Who We AreWith shelters and pounds available for unwanted or surplus dogs, why is there a need for breed rescue groups? In an ideal world every dog would have a safe and loving home for its entire lifetime. Sadly, we do not live in that ideal world. All kinds of dogs end up in shelters and the shelters have all they can do to find homes for even a small percentage of them. Purebred rescue groups help to ensure that dogs of the breed they love receive a good chance at a better life. We can usually hold dogs longer than a public shelter and often can devote greater resources to individual dogs because we have fewer dogs to deal with. Our experience with the Shar-Pei gives us an advantage over the public shelter when it comes to assessing each dog?s temperament. Also many prospective owners may prefer to obtain a dog from an expert of the specific breed they are interested in.
We have all seen horror stories on the news of dogs being rescued from deplorable situations and we may envision all rescue dogs coming from a background of cruelty or severe neglect. The fact is that most dogs are abandoned because of their owners? ignorance or indifference rather than actual abuse. Many are strays that go unclaimed while others are turned in by their former owners who no longer want them for a variety of reasons. Certainly each dog has a story and whatever the cause, the dog?s life is at risk unless a new and better owner can be found. We work closely with shelters and pounds who call us to rescue the dog before they have to euthanize it.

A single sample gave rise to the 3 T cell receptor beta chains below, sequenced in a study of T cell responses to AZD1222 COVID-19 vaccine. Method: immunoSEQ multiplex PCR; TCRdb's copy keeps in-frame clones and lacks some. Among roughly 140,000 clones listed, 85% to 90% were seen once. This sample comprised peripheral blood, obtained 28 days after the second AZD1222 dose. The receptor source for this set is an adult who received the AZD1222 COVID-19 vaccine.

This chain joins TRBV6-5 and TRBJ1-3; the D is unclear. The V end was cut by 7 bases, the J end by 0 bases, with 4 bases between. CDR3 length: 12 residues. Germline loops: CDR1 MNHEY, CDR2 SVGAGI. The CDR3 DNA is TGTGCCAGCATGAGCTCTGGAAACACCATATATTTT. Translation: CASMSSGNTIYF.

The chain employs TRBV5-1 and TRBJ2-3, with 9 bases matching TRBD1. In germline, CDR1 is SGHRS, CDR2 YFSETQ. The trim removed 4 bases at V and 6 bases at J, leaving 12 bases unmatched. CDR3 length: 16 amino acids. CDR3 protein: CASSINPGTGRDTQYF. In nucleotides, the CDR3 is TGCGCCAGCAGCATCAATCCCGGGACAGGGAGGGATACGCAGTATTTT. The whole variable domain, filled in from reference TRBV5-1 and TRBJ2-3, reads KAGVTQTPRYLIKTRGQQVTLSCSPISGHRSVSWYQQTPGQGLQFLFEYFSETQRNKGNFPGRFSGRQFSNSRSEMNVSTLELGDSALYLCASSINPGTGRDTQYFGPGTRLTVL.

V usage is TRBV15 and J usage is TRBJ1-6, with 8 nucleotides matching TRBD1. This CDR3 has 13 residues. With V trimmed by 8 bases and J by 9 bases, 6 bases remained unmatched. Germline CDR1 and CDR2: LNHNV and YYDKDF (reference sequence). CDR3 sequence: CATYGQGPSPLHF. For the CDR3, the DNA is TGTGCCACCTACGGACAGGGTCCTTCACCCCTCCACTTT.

The Shar-Pei is a medium-sized dog. They are generally muscular and should weigh around 40 to 50 pounds. They come in many solid colors and two different coat types. A Horsecoat has short (1/8"), dense hair and the Brushcoat has hair up to one inch in length. A Shar-Pei also should have a solid bluish-black tongue. Poorly bred specimens of even common breeds can be difficult to positively identify because the characteristics one expects to see in that breed may be missing or hidden by bad breeding practices. In most cases, we must use our experience to make an educated guess as to whether or not the dog is a purebred Shar-Pei. The same usually applies to calculating the age of the dog.
Adopting a friendMost of the dogs have been in our care for a period of time which allows us to assess their temperament. We make every attempt to match the god?s personality with your family situation. For example, if you have small children and a cat, we will be sure that any dog you consider will get along with both. We will also ask you questions about the size of your yard and fencing, where you will keep the dog, why you want a dog and whether you have owned a dog in the past. We want to make sure that when we find a home for a dog we can feel comfortable that the dog will be cared for and able to stay there for the rest of its life. This is the reason we screen prospective homes so carefully. We require that you sign a written adoption agreement that, among other things, requires that if you ever decide you can?t keep the dog, for any reason, you must return the dog to us so that we can find it a new home. We will also ask you to pay an adoption fee that will help cover our direct expenses. In addition, we love to hear about our adoptees from time to time and we encourage you to keep in touch and let us know how our precious friends are doing.